Introducing the simple joys of summer

BOOKS FOR KIDS

June 25, 1993|By Molly Dunham Glassman | Molly Dunham Glassman,Staff Writer

Because I grew up in a semi-rural setting -- my parents and grandparents owned 67 acres that have since sprouted million-dollar "estate homes" in Montgomery County -- the start of summer always makes me ache for the country.

Days were lazy, nothing like the regimented weeks of camps, classes and cultural outings that define summers for so many kids these days. My brothers and I explored, got bored, and explored some more. And mostly we waited for dusk. We would stay outside until after 9 p.m., chasing one last lightning bug, sipping one last honeysuckle drop, hunting one last night crawler.

So I'm going to gush about a bunch of books that brought back a rush of memories for me.

* "Night in the Country" by Cynthia Rylant, pictures by Mary Szilagyi (Aladdin paperback, $4.95, ages 3-6), surrounds readers with the sounds of owls swooping and a farm house creaking.

Ms. Rylant makes sounds out of silence: "If you lie very still, you may hear an apple fall from the tree in the back yard. Listen: Pump!" This is a book 3-year-olds will request time and again at bedtime.

* "Fireflies in the Night" by Judy Hawes, illustrated by Ellen Alexander (HarperTrophy paperback, $4.50, ages 3-7) is one of the excellent "Let's-Read-and-Find-Out Book" series. A young girl visits her grandparents' farm on vacation, and in the course of catching lightning bugs at night, she learns lots of stuff that will thrill firefly buffs.

For example, her grandfather tells her that in some parts of Latin America, people tie net bags full of fireflies to their wrists or ankles to help light their way when they're walking on dark jungle paths. And she learns how fireflies can communicate with each other using different patterns of flashes, sort of like Morse code dots and --es.

* Another wise grandfather stars in "That Sky, That Rain" by Carolyn Otto, illustrations by Megan Lloyd (HarperTrophy paperback, $4.95, ages 3-7). A girl of about 4 visits Grandpa and Grandma right before a thunderstorm hits. She and Grandpa take a stroll through the farmyard, visiting the animals as the sky grows heavy.

On the guided tour, Grandpa introduces the baby pigs: "This year I named them after my dinner -- Sweet Corn, Ambrosia, Okra and Stew. Stew? says your grandma. Ambrosia! Next time, she says, I name the pigs."

Then the clouds burst open and you can almost smell the storm, musky and clean at the same time, as Ms. Lloyd's Wyeth-like watercolors show the rain washing across the barnyard. It's beautiful.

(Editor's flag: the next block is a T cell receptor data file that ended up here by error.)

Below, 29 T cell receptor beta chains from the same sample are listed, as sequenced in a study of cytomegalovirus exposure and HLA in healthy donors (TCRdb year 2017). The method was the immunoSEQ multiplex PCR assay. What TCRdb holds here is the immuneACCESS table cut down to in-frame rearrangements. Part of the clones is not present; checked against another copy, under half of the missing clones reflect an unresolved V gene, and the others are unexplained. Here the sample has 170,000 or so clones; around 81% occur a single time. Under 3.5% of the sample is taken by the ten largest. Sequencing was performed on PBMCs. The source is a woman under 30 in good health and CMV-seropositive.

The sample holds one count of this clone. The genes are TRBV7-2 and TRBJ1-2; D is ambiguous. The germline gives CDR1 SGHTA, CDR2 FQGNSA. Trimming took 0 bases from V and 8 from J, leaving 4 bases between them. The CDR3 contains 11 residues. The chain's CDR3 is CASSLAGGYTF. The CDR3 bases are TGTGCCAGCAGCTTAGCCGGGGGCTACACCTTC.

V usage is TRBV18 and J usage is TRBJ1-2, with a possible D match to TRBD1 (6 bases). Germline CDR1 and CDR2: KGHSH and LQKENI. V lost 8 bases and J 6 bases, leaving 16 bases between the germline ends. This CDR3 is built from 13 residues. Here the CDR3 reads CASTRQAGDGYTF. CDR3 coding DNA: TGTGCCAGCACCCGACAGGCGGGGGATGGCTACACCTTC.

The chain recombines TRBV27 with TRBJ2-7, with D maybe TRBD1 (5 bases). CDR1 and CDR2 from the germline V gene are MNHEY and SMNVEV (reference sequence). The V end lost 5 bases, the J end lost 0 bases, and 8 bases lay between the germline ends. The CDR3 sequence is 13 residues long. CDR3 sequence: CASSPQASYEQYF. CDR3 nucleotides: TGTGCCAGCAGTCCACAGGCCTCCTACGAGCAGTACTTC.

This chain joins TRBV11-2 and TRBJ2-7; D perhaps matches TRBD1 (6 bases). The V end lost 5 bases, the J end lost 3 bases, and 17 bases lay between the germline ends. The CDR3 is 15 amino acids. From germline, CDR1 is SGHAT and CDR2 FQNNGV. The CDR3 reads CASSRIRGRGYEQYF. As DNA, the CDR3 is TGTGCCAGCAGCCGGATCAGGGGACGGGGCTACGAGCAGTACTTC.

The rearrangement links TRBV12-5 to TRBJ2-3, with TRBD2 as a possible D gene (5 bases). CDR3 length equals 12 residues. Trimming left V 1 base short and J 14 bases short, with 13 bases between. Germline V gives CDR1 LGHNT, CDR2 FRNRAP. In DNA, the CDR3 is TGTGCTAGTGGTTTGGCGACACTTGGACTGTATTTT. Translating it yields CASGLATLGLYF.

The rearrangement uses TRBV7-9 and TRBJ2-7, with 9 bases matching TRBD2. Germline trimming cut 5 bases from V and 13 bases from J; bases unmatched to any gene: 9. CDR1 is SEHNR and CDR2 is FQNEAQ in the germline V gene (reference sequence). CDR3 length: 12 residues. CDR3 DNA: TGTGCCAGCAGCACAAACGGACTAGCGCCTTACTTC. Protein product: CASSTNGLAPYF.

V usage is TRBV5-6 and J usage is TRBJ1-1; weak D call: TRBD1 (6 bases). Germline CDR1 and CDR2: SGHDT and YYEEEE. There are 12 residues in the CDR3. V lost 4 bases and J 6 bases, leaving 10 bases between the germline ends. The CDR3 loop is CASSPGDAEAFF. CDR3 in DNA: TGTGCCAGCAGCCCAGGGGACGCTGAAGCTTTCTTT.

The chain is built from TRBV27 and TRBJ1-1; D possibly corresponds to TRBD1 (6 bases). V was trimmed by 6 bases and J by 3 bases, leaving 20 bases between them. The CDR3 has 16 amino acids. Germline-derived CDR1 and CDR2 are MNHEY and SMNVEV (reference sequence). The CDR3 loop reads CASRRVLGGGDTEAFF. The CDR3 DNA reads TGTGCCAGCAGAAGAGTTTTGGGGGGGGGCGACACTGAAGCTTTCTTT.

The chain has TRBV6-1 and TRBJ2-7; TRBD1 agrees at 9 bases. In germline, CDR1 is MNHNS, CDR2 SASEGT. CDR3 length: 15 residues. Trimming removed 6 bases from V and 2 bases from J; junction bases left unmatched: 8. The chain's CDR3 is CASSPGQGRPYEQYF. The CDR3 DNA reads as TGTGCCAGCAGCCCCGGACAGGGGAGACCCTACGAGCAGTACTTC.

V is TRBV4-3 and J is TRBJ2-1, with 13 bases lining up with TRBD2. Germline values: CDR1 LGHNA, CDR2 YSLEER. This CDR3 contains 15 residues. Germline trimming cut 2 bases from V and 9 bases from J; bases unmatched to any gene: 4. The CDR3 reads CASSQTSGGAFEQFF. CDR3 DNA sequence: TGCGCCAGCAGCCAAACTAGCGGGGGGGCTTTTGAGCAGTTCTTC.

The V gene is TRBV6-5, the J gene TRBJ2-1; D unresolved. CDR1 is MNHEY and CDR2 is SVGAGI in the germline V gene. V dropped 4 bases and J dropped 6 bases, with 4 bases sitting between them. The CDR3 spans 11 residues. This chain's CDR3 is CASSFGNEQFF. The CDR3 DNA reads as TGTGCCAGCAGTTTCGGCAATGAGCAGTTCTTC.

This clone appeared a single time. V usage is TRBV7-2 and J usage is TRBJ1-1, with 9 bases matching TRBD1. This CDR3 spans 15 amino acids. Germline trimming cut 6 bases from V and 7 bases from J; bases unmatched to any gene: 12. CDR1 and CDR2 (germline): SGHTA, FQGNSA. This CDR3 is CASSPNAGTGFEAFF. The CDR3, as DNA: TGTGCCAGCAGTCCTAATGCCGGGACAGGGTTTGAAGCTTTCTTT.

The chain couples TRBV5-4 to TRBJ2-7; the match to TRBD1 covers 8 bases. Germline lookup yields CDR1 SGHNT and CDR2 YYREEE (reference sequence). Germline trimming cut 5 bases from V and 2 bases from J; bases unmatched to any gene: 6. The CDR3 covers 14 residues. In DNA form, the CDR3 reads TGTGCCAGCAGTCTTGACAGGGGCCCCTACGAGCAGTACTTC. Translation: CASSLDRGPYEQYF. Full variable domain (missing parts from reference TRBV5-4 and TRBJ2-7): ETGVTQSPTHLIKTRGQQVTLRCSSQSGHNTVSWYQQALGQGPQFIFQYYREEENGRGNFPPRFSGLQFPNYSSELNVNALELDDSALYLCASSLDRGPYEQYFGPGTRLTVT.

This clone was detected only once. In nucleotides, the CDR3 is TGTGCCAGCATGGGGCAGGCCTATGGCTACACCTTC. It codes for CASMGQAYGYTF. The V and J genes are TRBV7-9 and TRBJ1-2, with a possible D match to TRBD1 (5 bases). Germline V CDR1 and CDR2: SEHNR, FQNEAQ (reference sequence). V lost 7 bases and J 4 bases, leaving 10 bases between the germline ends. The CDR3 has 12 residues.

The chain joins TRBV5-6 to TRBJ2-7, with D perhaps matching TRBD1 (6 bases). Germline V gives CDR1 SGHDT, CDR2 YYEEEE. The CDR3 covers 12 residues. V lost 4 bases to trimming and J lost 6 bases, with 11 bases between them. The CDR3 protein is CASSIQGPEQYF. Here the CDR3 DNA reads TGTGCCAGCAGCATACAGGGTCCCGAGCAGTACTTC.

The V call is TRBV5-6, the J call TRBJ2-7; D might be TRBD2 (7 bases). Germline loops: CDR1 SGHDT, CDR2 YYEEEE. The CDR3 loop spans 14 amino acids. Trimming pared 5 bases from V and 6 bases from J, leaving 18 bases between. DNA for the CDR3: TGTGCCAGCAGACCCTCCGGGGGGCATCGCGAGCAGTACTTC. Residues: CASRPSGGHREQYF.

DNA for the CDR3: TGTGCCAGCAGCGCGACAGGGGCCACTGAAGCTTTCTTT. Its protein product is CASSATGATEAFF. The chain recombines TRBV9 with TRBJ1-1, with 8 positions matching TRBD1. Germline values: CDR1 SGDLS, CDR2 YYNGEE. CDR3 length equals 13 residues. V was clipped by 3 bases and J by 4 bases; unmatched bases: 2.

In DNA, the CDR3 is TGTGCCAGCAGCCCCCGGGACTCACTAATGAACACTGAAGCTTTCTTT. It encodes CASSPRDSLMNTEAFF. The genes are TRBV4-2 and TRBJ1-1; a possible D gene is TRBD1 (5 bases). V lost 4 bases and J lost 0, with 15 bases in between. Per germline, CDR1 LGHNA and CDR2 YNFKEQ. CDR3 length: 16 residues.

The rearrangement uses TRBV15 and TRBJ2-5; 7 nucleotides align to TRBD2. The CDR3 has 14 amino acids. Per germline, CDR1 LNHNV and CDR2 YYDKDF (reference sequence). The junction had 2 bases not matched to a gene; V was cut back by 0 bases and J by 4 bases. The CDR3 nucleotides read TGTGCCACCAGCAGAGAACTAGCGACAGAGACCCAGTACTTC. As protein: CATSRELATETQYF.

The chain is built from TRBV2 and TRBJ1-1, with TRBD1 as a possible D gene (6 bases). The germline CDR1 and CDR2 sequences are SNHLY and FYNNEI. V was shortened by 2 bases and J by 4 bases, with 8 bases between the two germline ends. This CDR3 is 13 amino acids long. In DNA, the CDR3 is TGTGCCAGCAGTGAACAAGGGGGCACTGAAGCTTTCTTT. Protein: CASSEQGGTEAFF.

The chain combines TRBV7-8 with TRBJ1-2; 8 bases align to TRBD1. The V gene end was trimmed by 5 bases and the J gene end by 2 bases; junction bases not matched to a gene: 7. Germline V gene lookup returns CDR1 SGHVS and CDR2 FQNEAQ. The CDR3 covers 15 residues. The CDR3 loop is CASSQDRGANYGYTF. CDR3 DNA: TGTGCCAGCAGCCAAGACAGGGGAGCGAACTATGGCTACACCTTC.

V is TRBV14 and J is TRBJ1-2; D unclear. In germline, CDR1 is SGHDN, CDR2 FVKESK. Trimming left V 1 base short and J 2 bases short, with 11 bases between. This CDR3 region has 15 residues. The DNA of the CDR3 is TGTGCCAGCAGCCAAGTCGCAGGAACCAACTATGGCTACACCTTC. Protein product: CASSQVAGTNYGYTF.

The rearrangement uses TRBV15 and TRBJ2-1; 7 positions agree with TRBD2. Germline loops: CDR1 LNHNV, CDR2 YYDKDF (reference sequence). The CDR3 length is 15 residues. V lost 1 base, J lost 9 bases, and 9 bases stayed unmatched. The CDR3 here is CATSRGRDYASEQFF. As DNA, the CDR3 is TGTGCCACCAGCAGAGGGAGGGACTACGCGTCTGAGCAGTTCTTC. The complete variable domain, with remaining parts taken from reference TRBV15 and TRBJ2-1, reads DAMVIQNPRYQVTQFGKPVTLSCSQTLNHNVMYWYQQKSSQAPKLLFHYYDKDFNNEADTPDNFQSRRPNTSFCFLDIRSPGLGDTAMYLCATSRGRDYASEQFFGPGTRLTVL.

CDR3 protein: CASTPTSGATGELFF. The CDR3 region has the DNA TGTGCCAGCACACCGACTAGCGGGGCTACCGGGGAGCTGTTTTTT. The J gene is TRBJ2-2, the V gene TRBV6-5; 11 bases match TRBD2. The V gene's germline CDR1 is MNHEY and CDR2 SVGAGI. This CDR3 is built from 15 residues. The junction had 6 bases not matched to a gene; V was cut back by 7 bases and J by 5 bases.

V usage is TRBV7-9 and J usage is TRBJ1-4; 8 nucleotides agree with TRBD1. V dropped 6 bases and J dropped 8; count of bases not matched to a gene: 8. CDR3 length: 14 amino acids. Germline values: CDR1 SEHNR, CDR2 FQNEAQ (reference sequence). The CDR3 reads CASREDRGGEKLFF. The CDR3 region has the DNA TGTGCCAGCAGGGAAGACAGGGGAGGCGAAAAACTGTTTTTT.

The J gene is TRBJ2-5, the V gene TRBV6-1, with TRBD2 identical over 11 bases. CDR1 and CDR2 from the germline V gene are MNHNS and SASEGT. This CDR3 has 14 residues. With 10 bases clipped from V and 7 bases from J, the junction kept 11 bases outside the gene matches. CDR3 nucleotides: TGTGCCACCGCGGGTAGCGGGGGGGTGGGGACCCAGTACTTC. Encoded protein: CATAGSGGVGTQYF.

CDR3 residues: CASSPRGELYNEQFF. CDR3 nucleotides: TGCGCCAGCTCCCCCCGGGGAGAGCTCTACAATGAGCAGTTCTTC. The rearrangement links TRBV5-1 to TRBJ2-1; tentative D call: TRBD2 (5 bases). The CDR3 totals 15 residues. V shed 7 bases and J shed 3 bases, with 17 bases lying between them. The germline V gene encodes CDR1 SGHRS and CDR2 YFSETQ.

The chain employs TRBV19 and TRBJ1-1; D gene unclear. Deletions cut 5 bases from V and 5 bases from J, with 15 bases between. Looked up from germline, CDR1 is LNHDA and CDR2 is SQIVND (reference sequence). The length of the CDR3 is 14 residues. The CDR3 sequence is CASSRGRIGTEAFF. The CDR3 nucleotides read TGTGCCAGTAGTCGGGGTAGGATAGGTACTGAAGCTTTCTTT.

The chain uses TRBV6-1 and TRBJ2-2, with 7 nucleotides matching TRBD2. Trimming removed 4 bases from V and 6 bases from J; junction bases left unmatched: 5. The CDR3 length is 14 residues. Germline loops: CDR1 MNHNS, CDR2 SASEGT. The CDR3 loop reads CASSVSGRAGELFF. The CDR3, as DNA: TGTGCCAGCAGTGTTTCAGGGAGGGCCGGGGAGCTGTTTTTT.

* "Shortcut" by Donald Crews is a sequel to "Bigmama's," an award-winning book about the trips Crews and his family would take from their home in Newark, N.J., to visit their grandmother, Bigmama, in Cottondale, Fla., every summer.

"Shortcut" (Greenwillow, $14, ages 4 and up) tells what happens when the kids decide to break the rules and take a shortcut along the train tracks.

The cousins are having a grand old time until they hear the freight train whistle, and there's no where to go except back to the road -- there's not enough time, now -- or down the steep embankment to the gully, where there's water "surely full of snakes."

Mr. Crews, whose work includes Caldecott Honor books "Freight Train" and "Truck," lets the drama build until the pages are rumbling with the train's KLAKITY-KLAK-KLAK. Anyone who has broken the rules and gotten scared straight will appreciate the cousins' caper.

* "Over Back" by Beverly Major, illustrated by Thomas B. Allen (HarperCollins, $15, ages 5-9), is about the secret world only a kid growing up in the country can know.

It's part imagination, part exploration. It's about how you can hike over the same fields and climb the same fences and drink from the same spring every day -- and never tire of the trip, maybe because nature is never routine.

Neither is freedom: "Mothers never go there, so while you're Over Back, they can't tell you not to get dirty and not to wade in the creek and not to pick up rocks because they might have snakes underneath them."

Ms. Major grew up on a farm in Lehman, Pa. She can close her eyes and take you to the creek that has formed a pool where the stone bridge crosses: "Along the edges of the pool are globs of frogs' eggs, silvery too, reflecting the blue and green of the water. When you pick them up, they feel like Jell-O in your hand, and they move and shift like Jell-O too."

Later, writing about deer gathered in a pine grove, she describes how they run away, "leaping and twisting without a sound, as light as milkweed-down blown in the wind."

Mr. Allen grew up on his grandfather's farm in Tennessee. The artist also illustrated "In Coal Country," a New York Times Best Illustrated Children's Book and a Boston Globe-Horn Book Honor Book. This should be another winner.

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